SHOULD BUDDHIST PRACTITIONERS EAT MEAT?

Talks on Vegetarianism by HH Gyalwang Karmapa:
Jan 2007
  
Dec 2007   
 
Feb 2013   
In Finnish

 

SPRING TEACHINGS DAY 6

Source

27th Feb –Vajra Vidhya Institute, Sarnath

 

On the sixth day of his Spring Teachings the 17th Gyalwang Karmapa, Ogyen Trinley Dorje, cut straight to the core of an issue that is vital not only for the sustainability of our contemporary world, but also within our individual lives as Buddhist practitioners. Exploring the topic from many different angles, the Gyalwang Karmapa discussed his views on whether Buddhist practitioners should eat meat or not, and if so, when and how it may be acceptable to do so.

 

"A few years ago at one of the Kagyu Monlams I spoke about the topic of vegetarianism, giving up eating meat. You could say it was an announcement, but it was really like making a suggestion. Since then many years have passed, and over the years I've heard people say various things. Some people have even said, 'Oh, Ogyen Trinley Dorje says that if you don't give up eating meat then you're not a Kagyupa.' Now, it actually wasn't me who said that. It was the 8th Karmapa Mikyo Dorje who said that. So it wasn't my idea, and it's not like I said you better give up meat or else you're not a Kagyupa."

 

In fact, there are different ways we can interpret the 8th Karmapa's advice, the 17th Gyalwang Karmapa continued. If we take a looser interpretation of Mikyo Dorje's words, then by eating meat you can say that you're not a truly pure Kagyu practitioner. "There are many great Kagyu masters who have eaten meat, so it is very difficult to merely say that eating meat means that you have faults. But eating meat is something that all of us who practice the dharma need to think about very carefully."

 

The Gyalwang Karmapa, himself a pure vegetarian, then turned to his own life as an example. "When I spoke about this, I was primarily thinking about the way I lead my own life. I can't really do anything about how other people lead their lives, but in terms of thinking about myself there are some reasons for this." He then explained two key reasons that he personally does not eat meat. The first reason is the intense suffering that the animals who are killed go through. Every single day millions of animals are killed to feed us, and many are subjected to terrible conditions to provide us with food. Just a few days previously the Gyalwang Karmapa had shared a story of how, as a child in Tibet, when animals were killed for his family's food he felt unbearable, pure compassion for them.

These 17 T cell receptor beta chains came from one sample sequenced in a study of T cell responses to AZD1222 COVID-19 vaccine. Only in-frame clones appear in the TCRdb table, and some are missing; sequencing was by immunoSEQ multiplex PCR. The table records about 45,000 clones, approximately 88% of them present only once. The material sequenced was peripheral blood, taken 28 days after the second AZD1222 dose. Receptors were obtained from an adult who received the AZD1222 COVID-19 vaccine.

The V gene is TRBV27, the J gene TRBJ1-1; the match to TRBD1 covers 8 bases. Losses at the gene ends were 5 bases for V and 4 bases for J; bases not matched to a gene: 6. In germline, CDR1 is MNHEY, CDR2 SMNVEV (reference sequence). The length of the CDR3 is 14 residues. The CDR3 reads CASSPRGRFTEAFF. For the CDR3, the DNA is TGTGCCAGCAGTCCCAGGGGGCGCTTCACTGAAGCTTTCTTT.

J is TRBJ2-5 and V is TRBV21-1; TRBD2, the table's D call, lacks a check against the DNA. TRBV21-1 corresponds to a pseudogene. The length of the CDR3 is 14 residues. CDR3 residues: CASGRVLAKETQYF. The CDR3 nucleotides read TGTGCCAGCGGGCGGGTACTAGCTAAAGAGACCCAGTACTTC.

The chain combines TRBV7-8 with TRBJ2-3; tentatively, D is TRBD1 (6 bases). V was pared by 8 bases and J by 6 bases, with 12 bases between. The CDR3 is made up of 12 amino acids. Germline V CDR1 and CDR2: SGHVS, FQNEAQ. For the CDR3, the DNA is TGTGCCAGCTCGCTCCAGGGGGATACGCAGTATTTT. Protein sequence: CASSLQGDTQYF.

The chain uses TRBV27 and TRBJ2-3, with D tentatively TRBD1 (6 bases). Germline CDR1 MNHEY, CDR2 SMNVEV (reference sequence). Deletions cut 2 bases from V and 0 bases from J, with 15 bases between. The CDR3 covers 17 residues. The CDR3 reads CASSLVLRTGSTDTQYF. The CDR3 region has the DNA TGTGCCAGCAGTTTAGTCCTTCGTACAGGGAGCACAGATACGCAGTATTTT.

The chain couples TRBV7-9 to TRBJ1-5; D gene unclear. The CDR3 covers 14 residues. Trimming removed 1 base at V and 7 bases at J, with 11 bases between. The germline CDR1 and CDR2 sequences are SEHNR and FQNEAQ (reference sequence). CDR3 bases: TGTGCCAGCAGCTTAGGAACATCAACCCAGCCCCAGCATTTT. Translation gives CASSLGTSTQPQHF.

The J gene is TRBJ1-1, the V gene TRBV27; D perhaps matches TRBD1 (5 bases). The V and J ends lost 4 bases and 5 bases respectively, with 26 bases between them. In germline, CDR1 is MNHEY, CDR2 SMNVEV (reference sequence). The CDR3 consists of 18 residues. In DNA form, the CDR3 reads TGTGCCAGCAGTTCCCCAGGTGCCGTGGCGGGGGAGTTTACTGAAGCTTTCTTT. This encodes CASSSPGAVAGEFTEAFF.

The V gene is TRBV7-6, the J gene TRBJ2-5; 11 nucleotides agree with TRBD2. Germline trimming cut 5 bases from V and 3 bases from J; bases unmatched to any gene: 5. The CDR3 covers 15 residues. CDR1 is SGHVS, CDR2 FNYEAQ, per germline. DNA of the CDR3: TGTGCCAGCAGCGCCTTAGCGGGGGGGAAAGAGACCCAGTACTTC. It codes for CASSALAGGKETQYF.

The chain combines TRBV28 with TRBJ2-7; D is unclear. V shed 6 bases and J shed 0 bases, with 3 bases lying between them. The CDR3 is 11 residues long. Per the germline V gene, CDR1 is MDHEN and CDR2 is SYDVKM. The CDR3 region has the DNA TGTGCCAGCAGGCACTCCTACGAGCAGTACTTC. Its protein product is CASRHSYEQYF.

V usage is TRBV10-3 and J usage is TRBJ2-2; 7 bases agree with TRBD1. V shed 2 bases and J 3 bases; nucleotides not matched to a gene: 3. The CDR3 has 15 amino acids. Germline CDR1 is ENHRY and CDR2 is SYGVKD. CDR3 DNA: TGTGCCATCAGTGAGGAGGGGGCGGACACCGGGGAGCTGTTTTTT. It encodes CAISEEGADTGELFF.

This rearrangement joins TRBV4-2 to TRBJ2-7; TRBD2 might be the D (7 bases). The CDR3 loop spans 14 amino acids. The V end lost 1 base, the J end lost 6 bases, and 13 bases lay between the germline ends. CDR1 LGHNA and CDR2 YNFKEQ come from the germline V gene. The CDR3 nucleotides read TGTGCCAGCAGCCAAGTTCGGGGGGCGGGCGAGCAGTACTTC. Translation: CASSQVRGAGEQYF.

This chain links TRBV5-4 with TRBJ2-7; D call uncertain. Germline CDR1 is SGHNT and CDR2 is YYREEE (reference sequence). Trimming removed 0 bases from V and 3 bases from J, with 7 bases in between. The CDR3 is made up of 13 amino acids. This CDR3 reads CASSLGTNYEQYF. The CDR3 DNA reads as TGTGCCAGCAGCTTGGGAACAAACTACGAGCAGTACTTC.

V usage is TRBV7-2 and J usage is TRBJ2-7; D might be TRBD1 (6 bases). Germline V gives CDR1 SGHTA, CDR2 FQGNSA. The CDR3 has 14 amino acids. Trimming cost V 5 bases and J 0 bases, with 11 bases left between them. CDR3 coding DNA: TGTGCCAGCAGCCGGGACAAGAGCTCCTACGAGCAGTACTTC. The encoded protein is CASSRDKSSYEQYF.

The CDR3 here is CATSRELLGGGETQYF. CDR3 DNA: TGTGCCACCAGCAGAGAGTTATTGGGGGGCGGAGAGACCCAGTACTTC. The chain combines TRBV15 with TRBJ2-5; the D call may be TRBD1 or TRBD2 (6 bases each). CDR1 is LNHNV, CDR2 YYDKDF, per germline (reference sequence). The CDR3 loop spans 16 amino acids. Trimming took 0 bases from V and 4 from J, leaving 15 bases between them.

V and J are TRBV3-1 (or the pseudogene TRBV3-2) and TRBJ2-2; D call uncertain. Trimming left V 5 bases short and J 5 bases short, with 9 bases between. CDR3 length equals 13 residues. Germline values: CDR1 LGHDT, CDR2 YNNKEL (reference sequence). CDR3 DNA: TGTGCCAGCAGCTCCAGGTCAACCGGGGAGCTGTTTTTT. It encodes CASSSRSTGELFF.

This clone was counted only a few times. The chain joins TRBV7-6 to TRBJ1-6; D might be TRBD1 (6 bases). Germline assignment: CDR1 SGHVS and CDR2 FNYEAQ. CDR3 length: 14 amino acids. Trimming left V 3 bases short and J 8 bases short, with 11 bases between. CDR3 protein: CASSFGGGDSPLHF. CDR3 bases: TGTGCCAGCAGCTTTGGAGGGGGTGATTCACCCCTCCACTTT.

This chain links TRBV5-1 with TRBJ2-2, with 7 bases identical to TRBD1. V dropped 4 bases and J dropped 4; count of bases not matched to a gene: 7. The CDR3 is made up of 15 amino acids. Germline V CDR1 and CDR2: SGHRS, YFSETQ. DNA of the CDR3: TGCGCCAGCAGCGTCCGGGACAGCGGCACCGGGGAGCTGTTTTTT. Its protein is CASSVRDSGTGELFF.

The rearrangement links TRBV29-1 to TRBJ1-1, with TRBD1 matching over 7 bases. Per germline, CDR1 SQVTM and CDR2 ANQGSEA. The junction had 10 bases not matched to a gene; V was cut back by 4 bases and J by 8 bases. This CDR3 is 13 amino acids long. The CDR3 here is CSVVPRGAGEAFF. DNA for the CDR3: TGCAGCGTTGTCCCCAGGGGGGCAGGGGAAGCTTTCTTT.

The second reason he doesn't eat meat, the Gyalwang Karmapa continued, is because of his Mahayana training in seeing all sentient beings as his mothers. "We say I am going to do everything I can to free sentient beings from suffering. We say I am going to do this. We make the commitment. We take the vow. Once we have taken this vow, if then, without thinking anything about it, we just go ahead and eat meat, then that is not okay. It is something that we need to think about very carefully."

 

The Gyalwang Karmapa then acknowledged that there are some circumstances in which eating meat is allowed, or even necessary. He explained that within the Buddhist Vinaya, or rules for monks and nuns, eating meat is allowed mainly when one is ill, but only if three conditions are met: we must not have seen, heard, or thought that the animal was killed particularly for us to eat it. Meat is allowed when a person is sick, the Gyalwang Karmapa clarified, or for those people who need more nourishment and have great difficulty nourishing themselves without it.

 

"But when you eat meat in these situations you should not just eat it in an ordinary sort of way," he continued. "You first need to meditate on compassion for one session—compassion for all sentient beings in general, but especially for this particular animal whose flesh is in front of you. Then you should recite the mantras of the Buddha's name, as well as mantras that can help purify misdeeds. Only then should you start eating the meat."

 

Yet his guidance did not stop there. Returning to the Mahayana training of seeing all sentient beings as mothers, the Gyalwang Karmapa explained further. "When you start eating the meat you have to think about it in a particular way. You should think of it as being the meat of your mother or your father or your child. You should think of eating it in that way, and so it's when you think of it as being your mother's or your child's meat, then that is when you can eat it."

 

We must also have a pure motivation when we eat the meat, the Gyalwang Karmapa continued. "We should not eat the meat in order to enjoy it, because it is delicious. We should not eat it because we want to enjoy the great flavor and savor what we are eating. Instead we should eat the meat only in order to keep ourselves alive."

 

To avoid any misunderstanding, the Gyalwang Karmapa repeated the need for each individual to reflect deeply on the issue: "Now, I did not say that we need to immediately give up eating meat. I understand that it's difficult to give up eating meat. But I did say that we need to think about it carefully. When we eat meat, if we are someone who has entered the path of the Mahayana, someone who has begun to think of all sentient beings as their father, their mother, or their child, in terms of someone who practices in this way it's really something that we need to consider very carefully."  

 

Gyalwang Karmapa’s Advice on Vegetarianism
December 24, 2007, Translated by Ringu Tulku Rinpoche & Karma Choephel,
Source